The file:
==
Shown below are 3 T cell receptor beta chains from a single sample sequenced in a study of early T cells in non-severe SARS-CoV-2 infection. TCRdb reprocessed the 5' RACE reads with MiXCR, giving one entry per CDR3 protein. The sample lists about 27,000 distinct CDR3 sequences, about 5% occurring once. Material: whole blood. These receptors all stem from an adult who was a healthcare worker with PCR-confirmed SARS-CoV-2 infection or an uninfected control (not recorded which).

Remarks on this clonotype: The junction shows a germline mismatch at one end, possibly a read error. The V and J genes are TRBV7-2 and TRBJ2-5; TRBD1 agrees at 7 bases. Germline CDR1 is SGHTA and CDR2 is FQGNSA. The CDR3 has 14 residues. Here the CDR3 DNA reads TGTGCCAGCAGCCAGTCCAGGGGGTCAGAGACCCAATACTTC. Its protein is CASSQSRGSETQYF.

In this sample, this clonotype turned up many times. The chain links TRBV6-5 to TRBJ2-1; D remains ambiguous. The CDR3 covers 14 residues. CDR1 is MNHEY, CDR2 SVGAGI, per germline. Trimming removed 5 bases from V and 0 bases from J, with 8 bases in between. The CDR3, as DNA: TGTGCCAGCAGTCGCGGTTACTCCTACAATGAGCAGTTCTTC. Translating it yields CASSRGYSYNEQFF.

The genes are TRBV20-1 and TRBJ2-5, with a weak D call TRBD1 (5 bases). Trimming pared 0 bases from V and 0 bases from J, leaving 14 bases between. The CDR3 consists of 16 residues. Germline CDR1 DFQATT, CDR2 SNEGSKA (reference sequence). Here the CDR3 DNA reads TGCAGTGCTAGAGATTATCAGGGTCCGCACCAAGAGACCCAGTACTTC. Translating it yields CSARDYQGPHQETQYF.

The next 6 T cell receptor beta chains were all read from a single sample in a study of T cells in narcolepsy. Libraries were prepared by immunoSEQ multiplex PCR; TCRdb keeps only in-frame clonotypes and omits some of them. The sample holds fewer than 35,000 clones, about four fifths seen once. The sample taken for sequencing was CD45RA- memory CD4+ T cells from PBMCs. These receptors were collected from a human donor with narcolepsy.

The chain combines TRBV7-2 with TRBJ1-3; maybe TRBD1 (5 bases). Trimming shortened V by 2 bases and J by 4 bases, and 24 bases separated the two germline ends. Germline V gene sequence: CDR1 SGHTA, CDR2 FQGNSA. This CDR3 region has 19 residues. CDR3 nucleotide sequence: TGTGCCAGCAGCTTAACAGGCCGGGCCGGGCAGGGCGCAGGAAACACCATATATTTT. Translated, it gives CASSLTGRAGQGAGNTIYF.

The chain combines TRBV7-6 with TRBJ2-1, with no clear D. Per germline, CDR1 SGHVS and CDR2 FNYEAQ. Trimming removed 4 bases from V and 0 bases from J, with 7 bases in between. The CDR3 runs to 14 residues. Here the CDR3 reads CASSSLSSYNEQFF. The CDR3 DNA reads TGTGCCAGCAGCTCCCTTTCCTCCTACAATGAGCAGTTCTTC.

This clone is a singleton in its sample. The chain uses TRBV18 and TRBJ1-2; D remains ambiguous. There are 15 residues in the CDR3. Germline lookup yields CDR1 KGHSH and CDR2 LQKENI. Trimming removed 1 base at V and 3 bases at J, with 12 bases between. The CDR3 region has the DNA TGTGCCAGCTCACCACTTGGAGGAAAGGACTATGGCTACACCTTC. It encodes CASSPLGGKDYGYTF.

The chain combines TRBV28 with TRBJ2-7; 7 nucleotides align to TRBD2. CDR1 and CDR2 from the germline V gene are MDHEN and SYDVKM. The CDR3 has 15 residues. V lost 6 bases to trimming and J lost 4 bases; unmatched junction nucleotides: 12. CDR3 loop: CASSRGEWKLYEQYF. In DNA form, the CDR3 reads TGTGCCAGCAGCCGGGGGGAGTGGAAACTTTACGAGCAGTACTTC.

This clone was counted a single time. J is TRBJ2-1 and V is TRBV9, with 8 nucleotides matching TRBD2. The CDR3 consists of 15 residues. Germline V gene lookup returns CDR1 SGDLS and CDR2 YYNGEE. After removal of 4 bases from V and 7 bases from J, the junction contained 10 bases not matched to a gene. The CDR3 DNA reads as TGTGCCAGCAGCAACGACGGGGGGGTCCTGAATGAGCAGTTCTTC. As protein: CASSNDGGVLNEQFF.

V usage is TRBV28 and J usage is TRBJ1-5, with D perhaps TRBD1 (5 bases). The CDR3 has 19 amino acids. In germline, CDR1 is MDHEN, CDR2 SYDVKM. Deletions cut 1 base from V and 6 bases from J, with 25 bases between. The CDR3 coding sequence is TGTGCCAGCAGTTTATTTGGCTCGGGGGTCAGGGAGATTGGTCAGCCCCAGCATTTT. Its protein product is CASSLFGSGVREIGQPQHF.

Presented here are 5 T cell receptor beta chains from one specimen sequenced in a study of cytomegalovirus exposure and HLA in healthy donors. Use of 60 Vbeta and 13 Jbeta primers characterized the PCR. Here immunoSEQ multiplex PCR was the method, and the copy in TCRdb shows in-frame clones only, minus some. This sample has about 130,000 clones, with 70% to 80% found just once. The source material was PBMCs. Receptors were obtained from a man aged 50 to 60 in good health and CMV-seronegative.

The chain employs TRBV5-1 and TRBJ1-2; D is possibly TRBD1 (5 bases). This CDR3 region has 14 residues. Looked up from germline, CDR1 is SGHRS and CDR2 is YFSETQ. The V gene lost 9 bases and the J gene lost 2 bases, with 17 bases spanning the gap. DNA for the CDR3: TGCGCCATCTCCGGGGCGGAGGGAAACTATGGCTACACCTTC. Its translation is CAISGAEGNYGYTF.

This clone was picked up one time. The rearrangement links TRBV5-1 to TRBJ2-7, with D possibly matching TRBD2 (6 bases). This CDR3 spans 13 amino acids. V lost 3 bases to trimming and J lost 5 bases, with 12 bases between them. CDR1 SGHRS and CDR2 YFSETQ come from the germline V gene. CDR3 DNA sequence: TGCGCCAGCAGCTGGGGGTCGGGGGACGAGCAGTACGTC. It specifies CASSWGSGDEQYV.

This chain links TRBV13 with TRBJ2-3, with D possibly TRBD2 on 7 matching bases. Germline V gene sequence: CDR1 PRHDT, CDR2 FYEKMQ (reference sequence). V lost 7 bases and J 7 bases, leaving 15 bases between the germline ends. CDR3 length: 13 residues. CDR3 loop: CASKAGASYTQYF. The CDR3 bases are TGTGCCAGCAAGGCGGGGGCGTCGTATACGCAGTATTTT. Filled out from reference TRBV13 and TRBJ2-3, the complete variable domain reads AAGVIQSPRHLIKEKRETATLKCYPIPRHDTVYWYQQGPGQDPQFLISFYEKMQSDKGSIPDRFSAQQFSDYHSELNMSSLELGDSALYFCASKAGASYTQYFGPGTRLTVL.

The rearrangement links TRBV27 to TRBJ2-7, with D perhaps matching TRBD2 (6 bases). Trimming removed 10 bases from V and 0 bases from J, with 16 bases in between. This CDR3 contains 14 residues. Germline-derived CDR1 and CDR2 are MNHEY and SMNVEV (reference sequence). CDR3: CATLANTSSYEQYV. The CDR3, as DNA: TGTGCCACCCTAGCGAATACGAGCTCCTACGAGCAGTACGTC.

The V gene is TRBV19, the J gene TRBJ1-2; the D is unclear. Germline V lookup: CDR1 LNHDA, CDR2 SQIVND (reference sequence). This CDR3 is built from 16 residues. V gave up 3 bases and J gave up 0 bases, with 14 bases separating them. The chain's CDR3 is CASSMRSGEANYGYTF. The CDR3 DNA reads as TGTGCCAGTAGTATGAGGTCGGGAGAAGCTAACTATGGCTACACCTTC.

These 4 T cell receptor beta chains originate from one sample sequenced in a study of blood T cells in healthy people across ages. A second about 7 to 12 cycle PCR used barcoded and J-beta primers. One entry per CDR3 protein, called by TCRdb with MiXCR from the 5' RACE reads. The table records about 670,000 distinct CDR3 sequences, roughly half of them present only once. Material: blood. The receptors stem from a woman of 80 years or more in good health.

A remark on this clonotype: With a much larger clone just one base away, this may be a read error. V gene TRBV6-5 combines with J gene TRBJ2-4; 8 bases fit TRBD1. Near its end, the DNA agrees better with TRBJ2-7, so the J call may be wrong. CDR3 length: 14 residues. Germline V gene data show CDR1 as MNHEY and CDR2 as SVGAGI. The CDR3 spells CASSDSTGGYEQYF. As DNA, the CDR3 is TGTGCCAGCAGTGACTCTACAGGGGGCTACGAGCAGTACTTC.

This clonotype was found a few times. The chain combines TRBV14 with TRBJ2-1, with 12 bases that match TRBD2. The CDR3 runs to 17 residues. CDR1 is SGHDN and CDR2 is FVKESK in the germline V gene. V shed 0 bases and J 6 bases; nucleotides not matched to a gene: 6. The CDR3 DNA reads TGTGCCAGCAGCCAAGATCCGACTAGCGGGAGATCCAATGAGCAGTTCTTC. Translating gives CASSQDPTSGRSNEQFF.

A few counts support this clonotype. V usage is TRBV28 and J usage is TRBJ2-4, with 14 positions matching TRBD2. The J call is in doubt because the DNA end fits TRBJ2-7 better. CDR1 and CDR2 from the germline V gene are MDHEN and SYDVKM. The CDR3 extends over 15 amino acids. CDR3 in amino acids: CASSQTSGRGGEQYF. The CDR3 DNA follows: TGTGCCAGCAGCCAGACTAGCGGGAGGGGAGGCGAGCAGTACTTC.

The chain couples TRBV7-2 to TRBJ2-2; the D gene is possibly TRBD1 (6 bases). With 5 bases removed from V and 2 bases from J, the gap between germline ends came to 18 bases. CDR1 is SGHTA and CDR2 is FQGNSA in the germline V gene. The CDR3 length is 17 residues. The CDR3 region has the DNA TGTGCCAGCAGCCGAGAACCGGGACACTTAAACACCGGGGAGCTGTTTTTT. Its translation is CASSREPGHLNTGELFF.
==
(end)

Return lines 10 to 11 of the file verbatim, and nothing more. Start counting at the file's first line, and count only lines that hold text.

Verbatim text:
This clone was counted a single time. J is TRBJ2-1 and V is TRBV9, with 8 nucleotides matching TRBD2. The CDR3 consists of 15 residues. Germline V gene lookup returns CDR1 SGDLS and CDR2 YYNGEE. After removal of 4 bases from V and 7 bases from J, the junction contained 10 bases not matched to a gene. The CDR3 DNA reads as TGTGCCAGCAGCAACGACGGGGGGGTCCTGAATGAGCAGTTCTTC. As protein: CASSNDGGVLNEQFF.

V usage is TRBV28 and J usage is TRBJ1-5, with D perhaps TRBD1 (5 bases). The CDR3 has 19 amino acids. In germline, CDR1 is MDHEN, CDR2 SYDVKM. Deletions cut 1 base from V and 6 bases from J, with 25 bases between. The CDR3 coding sequence is TGTGCCAGCAGTTTATTTGGCTCGGGGGTCAGGGAGATTGGTCAGCCCCAGCATTTT. Its protein product is CASSLFGSGVREIGQPQHF.